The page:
China’s dominance of Asian G3 bonds underpins The Asset Triple A Country Awards, North Asia

Green bonds prominent theme at this year’s Country Awards

AS one senior debt capital markets (DCM) banker recalls, the total issuance in the Asian G3 bond market in 2006 was about US$44 billion, and Chinese issuers were largely missing during those days.

Incidentally, half of this amount actually represented just one deal from the equity capital markets (ECM) at that time, when Industrial and Commercial Bank of China (ICBC) launched its initial public offering and raised US$21.9 billion.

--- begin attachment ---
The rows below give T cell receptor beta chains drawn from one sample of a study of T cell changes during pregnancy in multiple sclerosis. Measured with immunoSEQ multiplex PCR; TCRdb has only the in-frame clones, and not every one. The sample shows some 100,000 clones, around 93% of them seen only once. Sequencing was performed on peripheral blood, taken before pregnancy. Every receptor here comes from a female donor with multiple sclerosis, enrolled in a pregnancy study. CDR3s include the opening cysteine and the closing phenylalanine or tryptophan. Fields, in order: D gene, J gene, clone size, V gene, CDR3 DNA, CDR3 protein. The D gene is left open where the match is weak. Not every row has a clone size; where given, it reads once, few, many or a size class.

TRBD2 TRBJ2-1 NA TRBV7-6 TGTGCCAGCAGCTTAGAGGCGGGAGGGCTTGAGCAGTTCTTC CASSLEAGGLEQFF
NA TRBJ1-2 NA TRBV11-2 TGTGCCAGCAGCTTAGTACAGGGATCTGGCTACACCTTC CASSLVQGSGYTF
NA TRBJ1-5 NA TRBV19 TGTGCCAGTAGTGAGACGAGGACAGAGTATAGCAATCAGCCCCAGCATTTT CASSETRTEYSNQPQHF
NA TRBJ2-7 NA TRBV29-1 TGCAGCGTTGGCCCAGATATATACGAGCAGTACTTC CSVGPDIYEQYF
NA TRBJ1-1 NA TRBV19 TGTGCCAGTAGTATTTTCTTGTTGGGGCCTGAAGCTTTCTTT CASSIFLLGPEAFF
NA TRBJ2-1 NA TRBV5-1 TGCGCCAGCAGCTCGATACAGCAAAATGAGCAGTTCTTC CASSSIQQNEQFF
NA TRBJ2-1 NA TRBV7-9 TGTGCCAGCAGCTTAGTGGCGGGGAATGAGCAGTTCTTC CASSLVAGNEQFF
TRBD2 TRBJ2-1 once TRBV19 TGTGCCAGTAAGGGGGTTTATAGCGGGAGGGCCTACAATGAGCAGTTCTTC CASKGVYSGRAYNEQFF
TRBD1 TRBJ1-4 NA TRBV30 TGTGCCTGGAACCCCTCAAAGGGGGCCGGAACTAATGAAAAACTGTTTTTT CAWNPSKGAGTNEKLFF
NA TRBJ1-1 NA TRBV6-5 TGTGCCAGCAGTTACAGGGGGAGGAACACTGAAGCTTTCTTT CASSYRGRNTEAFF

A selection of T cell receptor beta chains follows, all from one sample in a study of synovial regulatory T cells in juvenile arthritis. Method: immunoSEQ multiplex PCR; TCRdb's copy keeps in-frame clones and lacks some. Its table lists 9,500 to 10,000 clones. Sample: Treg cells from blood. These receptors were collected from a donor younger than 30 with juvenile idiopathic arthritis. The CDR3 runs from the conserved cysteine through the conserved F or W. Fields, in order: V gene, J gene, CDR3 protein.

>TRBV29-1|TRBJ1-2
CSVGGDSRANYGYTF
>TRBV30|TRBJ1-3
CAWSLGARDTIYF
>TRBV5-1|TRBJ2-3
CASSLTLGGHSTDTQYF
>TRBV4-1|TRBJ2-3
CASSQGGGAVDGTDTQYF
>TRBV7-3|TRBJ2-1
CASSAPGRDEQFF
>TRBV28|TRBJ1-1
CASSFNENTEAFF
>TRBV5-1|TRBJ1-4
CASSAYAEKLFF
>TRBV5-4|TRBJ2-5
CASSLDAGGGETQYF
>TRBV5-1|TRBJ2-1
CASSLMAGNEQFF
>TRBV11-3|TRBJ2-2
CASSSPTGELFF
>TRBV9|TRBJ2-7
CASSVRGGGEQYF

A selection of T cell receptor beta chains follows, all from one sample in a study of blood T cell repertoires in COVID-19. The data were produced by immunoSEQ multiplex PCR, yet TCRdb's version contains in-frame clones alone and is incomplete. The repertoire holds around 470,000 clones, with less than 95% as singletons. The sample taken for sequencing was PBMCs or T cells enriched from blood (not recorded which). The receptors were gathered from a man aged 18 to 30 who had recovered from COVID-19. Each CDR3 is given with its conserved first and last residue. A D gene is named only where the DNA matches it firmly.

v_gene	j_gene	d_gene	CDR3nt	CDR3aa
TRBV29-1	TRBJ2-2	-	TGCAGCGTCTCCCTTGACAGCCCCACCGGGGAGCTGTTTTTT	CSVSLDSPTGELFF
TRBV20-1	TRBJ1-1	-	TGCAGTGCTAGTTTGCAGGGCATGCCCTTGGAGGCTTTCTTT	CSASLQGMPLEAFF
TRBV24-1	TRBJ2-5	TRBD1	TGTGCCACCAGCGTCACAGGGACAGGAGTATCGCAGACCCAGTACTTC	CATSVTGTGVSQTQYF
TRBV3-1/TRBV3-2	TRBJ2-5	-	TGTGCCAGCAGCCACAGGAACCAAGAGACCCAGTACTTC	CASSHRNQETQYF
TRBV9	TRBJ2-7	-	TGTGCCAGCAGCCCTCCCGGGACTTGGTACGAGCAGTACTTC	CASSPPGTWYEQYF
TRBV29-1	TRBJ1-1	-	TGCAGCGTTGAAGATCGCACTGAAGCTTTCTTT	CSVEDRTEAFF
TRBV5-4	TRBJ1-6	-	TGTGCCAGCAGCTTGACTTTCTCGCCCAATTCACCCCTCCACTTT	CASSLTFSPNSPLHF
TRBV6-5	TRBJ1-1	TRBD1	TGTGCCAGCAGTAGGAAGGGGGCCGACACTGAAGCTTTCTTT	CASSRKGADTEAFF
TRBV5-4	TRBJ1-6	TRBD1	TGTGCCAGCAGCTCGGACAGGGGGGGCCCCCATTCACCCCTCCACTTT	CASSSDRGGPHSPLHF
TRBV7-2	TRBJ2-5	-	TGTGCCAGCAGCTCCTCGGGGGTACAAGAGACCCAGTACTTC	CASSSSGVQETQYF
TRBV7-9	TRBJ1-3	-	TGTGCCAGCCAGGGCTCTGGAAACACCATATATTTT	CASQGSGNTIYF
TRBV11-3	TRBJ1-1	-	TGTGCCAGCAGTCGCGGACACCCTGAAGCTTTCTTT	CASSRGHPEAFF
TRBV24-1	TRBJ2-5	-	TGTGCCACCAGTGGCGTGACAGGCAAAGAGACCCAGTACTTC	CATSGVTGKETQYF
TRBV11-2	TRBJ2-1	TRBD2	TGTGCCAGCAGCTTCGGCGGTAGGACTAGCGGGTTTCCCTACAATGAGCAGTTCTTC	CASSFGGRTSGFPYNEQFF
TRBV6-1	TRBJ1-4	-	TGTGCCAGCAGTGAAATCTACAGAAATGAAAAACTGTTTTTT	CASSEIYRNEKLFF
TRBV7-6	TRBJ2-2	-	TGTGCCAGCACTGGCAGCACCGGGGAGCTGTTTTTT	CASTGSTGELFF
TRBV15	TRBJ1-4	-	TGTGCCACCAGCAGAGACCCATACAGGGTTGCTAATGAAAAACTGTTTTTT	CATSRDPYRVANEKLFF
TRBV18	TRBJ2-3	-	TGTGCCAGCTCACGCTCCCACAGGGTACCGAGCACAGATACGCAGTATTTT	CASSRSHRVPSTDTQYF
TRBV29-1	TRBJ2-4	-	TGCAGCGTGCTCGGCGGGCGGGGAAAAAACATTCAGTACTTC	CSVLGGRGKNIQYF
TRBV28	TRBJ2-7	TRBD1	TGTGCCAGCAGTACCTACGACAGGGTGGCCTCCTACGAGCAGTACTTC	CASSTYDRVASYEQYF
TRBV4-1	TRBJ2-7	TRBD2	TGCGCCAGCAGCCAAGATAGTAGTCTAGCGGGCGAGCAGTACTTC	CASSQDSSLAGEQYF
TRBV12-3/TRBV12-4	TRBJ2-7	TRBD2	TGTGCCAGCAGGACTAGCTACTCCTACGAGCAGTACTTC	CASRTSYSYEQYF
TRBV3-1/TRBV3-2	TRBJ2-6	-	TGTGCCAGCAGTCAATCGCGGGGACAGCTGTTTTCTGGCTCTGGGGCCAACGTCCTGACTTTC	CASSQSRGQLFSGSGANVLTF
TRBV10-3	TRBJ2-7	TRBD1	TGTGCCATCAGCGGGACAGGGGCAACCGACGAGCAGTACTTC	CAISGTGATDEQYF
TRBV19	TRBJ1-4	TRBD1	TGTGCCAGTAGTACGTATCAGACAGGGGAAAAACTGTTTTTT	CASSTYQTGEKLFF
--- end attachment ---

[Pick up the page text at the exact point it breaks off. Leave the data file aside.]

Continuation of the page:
Fast-forward to 2017 and Chinese issuers have basically taken over the Asian G3 bond market. According to Thomson Reuters, the total issuance volume of Asian G3 bonds, outside of Japan and Australia, stood at over US$307.32 billion as of December 1 this year, which already exceeded the 2016 record of US$218.84 billion. Of the total volume, China accounted for 50%, or US$153.82 billion, which also surpassed their full 2016 tally of US$94.78 billion.

Indeed, Chinese issuers are now driving the Asian G3 bond market, underpinned by their large capital requirements. Two of the largest deals this year are from China – the US$7.25 billion additional tier 1 capital securities by Postal Savings Bank of China (PSBC) and the US$7 billion multi-tranche bonds by e-commerce giant Alibaba Group Holding, whose demand was estimated to have topped US$40 billion and included a tenor of 40 years.